The latter, it turns out, is something subject matter experts fear most when communicators start sketching out their ideas. The worry is not entirely unfounded. There is a tendency on in-country project level in development cooperation to save costs by hiring junior communications staff—not seldom without any track record in comms and without any guidance through experienced communicators. It’s a serious omission on the side of development organisations not to build up comms capacity properly. On the other hand, it is not conducive either when subject matter experts leverage their close ties to the organisation’s management to ensure their viewpoints on comms are ingrained in the institutional strategy.
Not to give the thematic departments all the blame, sometimes, from a comms point of view, it is not their unfortunate influence that sets the strategy process off course. It might simply be that writers critically underestimate their pre-deciding role when typing three or four paragraphs on communications. Surely, they’re usually no communications experts and they therefore consider their words an open invitation for the comms advisors to fill in a modern communications approach to their liking, not realising that for the communicators this might turn out to be a rather serious restriction.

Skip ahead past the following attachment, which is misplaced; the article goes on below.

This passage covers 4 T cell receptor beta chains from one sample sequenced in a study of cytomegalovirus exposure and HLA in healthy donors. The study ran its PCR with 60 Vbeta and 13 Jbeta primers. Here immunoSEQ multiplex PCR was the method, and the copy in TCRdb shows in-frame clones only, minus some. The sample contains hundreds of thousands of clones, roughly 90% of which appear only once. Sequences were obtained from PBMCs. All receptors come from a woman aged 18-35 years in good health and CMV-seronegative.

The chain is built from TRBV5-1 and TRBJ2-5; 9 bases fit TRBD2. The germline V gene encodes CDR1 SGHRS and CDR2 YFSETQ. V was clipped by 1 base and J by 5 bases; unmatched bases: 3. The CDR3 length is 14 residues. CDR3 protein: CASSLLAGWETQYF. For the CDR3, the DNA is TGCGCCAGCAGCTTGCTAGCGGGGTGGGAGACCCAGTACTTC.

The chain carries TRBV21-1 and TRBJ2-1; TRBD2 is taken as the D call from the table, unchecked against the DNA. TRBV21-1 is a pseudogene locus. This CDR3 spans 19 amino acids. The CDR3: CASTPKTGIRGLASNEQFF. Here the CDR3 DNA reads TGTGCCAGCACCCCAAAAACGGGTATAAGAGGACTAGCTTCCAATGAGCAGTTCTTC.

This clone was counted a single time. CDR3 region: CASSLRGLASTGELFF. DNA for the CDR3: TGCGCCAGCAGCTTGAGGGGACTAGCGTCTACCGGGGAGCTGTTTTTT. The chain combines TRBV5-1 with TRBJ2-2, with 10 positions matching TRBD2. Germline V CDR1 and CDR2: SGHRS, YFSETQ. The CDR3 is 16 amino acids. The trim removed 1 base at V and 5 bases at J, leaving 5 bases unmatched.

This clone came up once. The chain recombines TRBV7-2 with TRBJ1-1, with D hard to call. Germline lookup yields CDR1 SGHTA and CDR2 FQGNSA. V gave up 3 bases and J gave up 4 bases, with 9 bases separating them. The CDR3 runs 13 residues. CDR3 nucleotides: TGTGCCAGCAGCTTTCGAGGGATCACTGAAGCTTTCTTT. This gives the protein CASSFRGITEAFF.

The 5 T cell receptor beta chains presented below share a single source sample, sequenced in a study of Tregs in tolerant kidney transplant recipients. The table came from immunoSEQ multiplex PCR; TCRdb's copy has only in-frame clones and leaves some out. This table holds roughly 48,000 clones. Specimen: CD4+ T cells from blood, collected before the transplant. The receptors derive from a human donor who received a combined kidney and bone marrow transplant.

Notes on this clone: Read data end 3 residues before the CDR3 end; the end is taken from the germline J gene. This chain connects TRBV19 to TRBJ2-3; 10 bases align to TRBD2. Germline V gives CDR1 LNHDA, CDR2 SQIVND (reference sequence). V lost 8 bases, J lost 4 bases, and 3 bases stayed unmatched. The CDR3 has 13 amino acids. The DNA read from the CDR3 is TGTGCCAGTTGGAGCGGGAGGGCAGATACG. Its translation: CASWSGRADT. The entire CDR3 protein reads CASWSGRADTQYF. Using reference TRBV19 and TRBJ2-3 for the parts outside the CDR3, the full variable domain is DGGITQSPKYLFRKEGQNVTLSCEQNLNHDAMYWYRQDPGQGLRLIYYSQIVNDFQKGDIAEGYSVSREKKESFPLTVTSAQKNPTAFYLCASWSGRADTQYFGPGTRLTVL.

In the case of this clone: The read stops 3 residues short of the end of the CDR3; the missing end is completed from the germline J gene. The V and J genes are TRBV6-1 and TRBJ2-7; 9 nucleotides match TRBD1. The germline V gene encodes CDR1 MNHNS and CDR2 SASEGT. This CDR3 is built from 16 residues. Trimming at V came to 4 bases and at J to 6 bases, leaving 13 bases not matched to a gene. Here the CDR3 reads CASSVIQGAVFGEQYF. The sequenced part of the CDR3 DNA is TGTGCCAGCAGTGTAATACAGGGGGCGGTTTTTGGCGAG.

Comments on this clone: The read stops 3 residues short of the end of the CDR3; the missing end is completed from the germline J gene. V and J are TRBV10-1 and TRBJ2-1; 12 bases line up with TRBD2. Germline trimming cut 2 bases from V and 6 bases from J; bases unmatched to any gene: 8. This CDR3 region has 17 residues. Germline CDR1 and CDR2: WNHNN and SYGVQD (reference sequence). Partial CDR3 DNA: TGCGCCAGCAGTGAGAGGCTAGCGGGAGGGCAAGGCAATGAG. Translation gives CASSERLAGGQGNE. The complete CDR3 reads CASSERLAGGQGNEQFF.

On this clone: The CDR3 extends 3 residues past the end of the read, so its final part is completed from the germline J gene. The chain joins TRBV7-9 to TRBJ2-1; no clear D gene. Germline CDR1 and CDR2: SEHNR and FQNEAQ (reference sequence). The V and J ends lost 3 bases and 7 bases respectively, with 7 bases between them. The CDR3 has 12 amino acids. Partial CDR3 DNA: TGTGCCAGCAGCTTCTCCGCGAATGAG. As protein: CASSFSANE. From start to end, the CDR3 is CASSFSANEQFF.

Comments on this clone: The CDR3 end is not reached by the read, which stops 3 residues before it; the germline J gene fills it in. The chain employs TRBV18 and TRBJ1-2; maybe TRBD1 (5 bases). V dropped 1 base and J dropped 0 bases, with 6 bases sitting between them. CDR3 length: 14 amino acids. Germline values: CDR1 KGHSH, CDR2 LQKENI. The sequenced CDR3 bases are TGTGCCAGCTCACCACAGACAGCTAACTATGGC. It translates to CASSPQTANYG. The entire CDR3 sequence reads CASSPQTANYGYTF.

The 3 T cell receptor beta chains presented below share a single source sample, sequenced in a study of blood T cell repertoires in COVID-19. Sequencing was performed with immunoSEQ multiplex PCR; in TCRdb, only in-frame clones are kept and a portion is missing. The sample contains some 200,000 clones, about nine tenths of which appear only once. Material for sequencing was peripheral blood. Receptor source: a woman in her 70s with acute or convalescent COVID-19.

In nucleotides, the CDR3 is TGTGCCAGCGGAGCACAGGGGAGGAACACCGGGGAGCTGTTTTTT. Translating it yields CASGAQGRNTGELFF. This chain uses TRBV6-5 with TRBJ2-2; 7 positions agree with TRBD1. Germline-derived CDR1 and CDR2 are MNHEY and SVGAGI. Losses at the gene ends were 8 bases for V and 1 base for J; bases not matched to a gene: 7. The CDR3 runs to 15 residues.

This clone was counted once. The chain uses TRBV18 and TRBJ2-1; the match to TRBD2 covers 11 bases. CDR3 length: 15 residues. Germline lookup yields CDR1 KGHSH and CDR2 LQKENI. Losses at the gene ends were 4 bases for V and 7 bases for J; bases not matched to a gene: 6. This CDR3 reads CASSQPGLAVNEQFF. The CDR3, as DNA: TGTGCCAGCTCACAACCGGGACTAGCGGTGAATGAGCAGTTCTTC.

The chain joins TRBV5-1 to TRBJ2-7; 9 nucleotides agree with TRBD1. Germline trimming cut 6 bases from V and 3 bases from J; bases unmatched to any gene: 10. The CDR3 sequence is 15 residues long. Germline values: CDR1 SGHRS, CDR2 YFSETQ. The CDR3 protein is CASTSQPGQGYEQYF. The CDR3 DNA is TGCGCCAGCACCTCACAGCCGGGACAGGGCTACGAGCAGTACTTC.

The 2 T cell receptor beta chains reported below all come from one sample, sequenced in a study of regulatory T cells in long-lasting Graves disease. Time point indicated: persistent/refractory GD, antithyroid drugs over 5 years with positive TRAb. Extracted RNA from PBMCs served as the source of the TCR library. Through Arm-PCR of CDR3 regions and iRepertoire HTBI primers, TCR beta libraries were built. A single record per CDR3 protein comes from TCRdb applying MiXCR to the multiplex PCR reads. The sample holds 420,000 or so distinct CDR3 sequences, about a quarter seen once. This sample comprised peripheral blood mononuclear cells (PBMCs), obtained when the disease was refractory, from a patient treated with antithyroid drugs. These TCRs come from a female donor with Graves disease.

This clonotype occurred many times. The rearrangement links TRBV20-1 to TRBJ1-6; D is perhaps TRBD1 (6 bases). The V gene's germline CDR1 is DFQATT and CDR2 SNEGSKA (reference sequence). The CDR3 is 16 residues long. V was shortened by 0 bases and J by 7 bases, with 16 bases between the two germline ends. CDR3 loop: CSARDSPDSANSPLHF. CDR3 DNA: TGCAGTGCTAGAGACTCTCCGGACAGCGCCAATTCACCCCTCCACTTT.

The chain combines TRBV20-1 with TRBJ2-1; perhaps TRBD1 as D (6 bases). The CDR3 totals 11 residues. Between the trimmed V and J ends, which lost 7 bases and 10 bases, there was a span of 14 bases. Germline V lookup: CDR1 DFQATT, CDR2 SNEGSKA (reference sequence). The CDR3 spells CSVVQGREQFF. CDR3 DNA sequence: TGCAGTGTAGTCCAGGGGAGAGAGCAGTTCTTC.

The two critical points missing from institutional strategies
I believe that the omission of the following two points is very common with not-for-profits in development cooperation. Maybe you want to consider giving them a closer look next time you revise your organisation’s strategy.